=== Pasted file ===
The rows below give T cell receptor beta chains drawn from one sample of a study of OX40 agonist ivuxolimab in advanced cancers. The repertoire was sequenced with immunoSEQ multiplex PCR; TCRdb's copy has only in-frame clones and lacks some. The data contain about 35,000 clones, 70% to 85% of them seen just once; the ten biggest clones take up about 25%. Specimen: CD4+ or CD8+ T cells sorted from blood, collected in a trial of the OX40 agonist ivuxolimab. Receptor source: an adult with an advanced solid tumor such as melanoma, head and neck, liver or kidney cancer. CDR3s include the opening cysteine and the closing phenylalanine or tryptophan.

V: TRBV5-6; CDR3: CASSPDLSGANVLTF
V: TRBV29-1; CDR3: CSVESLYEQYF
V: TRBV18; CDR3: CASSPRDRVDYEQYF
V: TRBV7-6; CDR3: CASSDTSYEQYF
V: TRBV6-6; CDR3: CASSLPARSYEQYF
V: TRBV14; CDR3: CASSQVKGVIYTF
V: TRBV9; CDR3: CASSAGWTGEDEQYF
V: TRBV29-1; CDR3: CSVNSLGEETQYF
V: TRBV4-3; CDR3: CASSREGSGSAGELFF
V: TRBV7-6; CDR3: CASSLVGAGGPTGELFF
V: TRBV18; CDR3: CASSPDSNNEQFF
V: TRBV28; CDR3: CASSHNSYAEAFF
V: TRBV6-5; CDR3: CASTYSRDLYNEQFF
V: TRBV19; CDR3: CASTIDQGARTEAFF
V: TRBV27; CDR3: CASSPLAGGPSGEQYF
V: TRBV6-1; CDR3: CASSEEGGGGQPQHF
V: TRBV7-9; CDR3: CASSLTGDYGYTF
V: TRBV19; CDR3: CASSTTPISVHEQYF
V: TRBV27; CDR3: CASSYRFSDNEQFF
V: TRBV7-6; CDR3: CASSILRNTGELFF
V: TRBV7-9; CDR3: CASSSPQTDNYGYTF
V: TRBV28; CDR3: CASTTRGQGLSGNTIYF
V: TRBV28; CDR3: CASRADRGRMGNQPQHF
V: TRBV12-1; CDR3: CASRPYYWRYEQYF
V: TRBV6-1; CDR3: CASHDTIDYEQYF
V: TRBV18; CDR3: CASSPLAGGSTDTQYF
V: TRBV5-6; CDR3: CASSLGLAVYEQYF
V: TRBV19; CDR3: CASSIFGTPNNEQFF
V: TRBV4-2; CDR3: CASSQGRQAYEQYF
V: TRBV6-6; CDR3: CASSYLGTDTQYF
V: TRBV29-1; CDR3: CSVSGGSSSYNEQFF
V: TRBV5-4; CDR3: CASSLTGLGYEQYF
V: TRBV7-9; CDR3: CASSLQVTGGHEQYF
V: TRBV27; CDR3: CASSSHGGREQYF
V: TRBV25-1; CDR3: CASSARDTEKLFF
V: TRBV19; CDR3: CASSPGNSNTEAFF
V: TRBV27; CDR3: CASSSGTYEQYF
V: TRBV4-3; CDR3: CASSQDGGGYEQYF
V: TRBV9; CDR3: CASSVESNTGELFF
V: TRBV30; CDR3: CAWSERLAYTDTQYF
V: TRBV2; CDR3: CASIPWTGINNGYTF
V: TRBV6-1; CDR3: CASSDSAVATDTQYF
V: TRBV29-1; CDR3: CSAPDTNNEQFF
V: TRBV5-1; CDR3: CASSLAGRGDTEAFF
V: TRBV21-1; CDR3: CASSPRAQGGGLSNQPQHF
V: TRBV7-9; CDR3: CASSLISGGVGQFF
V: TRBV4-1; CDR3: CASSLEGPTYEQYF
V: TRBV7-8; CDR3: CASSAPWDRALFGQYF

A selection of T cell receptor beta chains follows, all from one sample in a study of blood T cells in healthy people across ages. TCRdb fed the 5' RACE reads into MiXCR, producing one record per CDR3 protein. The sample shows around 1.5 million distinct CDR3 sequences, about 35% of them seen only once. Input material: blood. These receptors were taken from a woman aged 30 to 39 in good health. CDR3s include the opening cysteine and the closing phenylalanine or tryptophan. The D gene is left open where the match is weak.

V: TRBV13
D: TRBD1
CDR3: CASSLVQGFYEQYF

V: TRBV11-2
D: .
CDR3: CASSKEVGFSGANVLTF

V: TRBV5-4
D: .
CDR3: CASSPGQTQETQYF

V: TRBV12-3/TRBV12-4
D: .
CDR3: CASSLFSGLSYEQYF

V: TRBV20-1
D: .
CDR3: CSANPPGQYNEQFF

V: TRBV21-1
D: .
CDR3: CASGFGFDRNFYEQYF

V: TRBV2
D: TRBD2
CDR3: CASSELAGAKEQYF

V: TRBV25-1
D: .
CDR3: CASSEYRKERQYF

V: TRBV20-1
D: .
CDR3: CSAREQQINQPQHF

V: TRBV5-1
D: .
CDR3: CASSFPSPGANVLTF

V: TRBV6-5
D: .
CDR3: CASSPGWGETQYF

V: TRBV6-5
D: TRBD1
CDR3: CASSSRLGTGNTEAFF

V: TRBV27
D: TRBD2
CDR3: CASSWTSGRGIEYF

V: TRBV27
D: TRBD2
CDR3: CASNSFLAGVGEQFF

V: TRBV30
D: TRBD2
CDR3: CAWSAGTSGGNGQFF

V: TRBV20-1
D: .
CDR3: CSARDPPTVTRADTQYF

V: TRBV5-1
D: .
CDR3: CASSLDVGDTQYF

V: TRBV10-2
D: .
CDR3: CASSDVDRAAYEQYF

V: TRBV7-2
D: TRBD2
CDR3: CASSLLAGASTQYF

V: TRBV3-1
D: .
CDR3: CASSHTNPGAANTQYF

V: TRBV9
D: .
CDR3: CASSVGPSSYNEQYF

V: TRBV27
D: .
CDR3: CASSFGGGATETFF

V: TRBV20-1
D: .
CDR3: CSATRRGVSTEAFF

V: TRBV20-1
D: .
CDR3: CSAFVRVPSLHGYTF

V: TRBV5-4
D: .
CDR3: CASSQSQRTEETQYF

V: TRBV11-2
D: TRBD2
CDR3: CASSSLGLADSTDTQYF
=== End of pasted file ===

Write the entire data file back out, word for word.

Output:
The rows below give T cell receptor beta chains drawn from one sample of a study of OX40 agonist ivuxolimab in advanced cancers. The repertoire was sequenced with immunoSEQ multiplex PCR; TCRdb's copy has only in-frame clones and lacks some. The data contain about 35,000 clones, 70% to 85% of them seen just once; the ten biggest clones take up about 25%. Specimen: CD4+ or CD8+ T cells sorted from blood, collected in a trial of the OX40 agonist ivuxolimab. Receptor source: an adult with an advanced solid tumor such as melanoma, head and neck, liver or kidney cancer. CDR3s include the opening cysteine and the closing phenylalanine or tryptophan.

V: TRBV5-6; CDR3: CASSPDLSGANVLTF
V: TRBV29-1; CDR3: CSVESLYEQYF
V: TRBV18; CDR3: CASSPRDRVDYEQYF
V: TRBV7-6; CDR3: CASSDTSYEQYF
V: TRBV6-6; CDR3: CASSLPARSYEQYF
V: TRBV14; CDR3: CASSQVKGVIYTF
V: TRBV9; CDR3: CASSAGWTGEDEQYF
V: TRBV29-1; CDR3: CSVNSLGEETQYF
V: TRBV4-3; CDR3: CASSREGSGSAGELFF
V: TRBV7-6; CDR3: CASSLVGAGGPTGELFF
V: TRBV18; CDR3: CASSPDSNNEQFF
V: TRBV28; CDR3: CASSHNSYAEAFF
V: TRBV6-5; CDR3: CASTYSRDLYNEQFF
V: TRBV19; CDR3: CASTIDQGARTEAFF
V: TRBV27; CDR3: CASSPLAGGPSGEQYF
V: TRBV6-1; CDR3: CASSEEGGGGQPQHF
V: TRBV7-9; CDR3: CASSLTGDYGYTF
V: TRBV19; CDR3: CASSTTPISVHEQYF
V: TRBV27; CDR3: CASSYRFSDNEQFF
V: TRBV7-6; CDR3: CASSILRNTGELFF
V: TRBV7-9; CDR3: CASSSPQTDNYGYTF
V: TRBV28; CDR3: CASTTRGQGLSGNTIYF
V: TRBV28; CDR3: CASRADRGRMGNQPQHF
V: TRBV12-1; CDR3: CASRPYYWRYEQYF
V: TRBV6-1; CDR3: CASHDTIDYEQYF
V: TRBV18; CDR3: CASSPLAGGSTDTQYF
V: TRBV5-6; CDR3: CASSLGLAVYEQYF
V: TRBV19; CDR3: CASSIFGTPNNEQFF
V: TRBV4-2; CDR3: CASSQGRQAYEQYF
V: TRBV6-6; CDR3: CASSYLGTDTQYF
V: TRBV29-1; CDR3: CSVSGGSSSYNEQFF
V: TRBV5-4; CDR3: CASSLTGLGYEQYF
V: TRBV7-9; CDR3: CASSLQVTGGHEQYF
V: TRBV27; CDR3: CASSSHGGREQYF
V: TRBV25-1; CDR3: CASSARDTEKLFF
V: TRBV19; CDR3: CASSPGNSNTEAFF
V: TRBV27; CDR3: CASSSGTYEQYF
V: TRBV4-3; CDR3: CASSQDGGGYEQYF
V: TRBV9; CDR3: CASSVESNTGELFF
V: TRBV30; CDR3: CAWSERLAYTDTQYF
V: TRBV2; CDR3: CASIPWTGINNGYTF
V: TRBV6-1; CDR3: CASSDSAVATDTQYF
V: TRBV29-1; CDR3: CSAPDTNNEQFF
V: TRBV5-1; CDR3: CASSLAGRGDTEAFF
V: TRBV21-1; CDR3: CASSPRAQGGGLSNQPQHF
V: TRBV7-9; CDR3: CASSLISGGVGQFF
V: TRBV4-1; CDR3: CASSLEGPTYEQYF
V: TRBV7-8; CDR3: CASSAPWDRALFGQYF

A selection of T cell receptor beta chains follows, all from one sample in a study of blood T cells in healthy people across ages. TCRdb fed the 5' RACE reads into MiXCR, producing one record per CDR3 protein. The sample shows around 1.5 million distinct CDR3 sequences, about 35% of them seen only once. Input material: blood. These receptors were taken from a woman aged 30 to 39 in good health. CDR3s include the opening cysteine and the closing phenylalanine or tryptophan. The D gene is left open where the match is weak.

V: TRBV13
D: TRBD1
CDR3: CASSLVQGFYEQYF

V: TRBV11-2
D: .
CDR3: CASSKEVGFSGANVLTF

V: TRBV5-4
D: .
CDR3: CASSPGQTQETQYF

V: TRBV12-3/TRBV12-4
D: .
CDR3: CASSLFSGLSYEQYF

V: TRBV20-1
D: .
CDR3: CSANPPGQYNEQFF

V: TRBV21-1
D: .
CDR3: CASGFGFDRNFYEQYF

V: TRBV2
D: TRBD2
CDR3: CASSELAGAKEQYF

V: TRBV25-1
D: .
CDR3: CASSEYRKERQYF

V: TRBV20-1
D: .
CDR3: CSAREQQINQPQHF

V: TRBV5-1
D: .
CDR3: CASSFPSPGANVLTF

V: TRBV6-5
D: .
CDR3: CASSPGWGETQYF

V: TRBV6-5
D: TRBD1
CDR3: CASSSRLGTGNTEAFF

V: TRBV27
D: TRBD2
CDR3: CASSWTSGRGIEYF

V: TRBV27
D: TRBD2
CDR3: CASNSFLAGVGEQFF

V: TRBV30
D: TRBD2
CDR3: CAWSAGTSGGNGQFF

V: TRBV20-1
D: .
CDR3: CSARDPPTVTRADTQYF

V: TRBV5-1
D: .
CDR3: CASSLDVGDTQYF

V: TRBV10-2
D: .
CDR3: CASSDVDRAAYEQYF

V: TRBV7-2
D: TRBD2
CDR3: CASSLLAGASTQYF

V: TRBV3-1
D: .
CDR3: CASSHTNPGAANTQYF

V: TRBV9
D: .
CDR3: CASSVGPSSYNEQYF

V: TRBV27
D: .
CDR3: CASSFGGGATETFF

V: TRBV20-1
D: .
CDR3: CSATRRGVSTEAFF

V: TRBV20-1
D: .
CDR3: CSAFVRVPSLHGYTF

V: TRBV5-4
D: .
CDR3: CASSQSQRTEETQYF

V: TRBV11-2
D: TRBD2
CDR3: CASSSLGLADSTDTQYF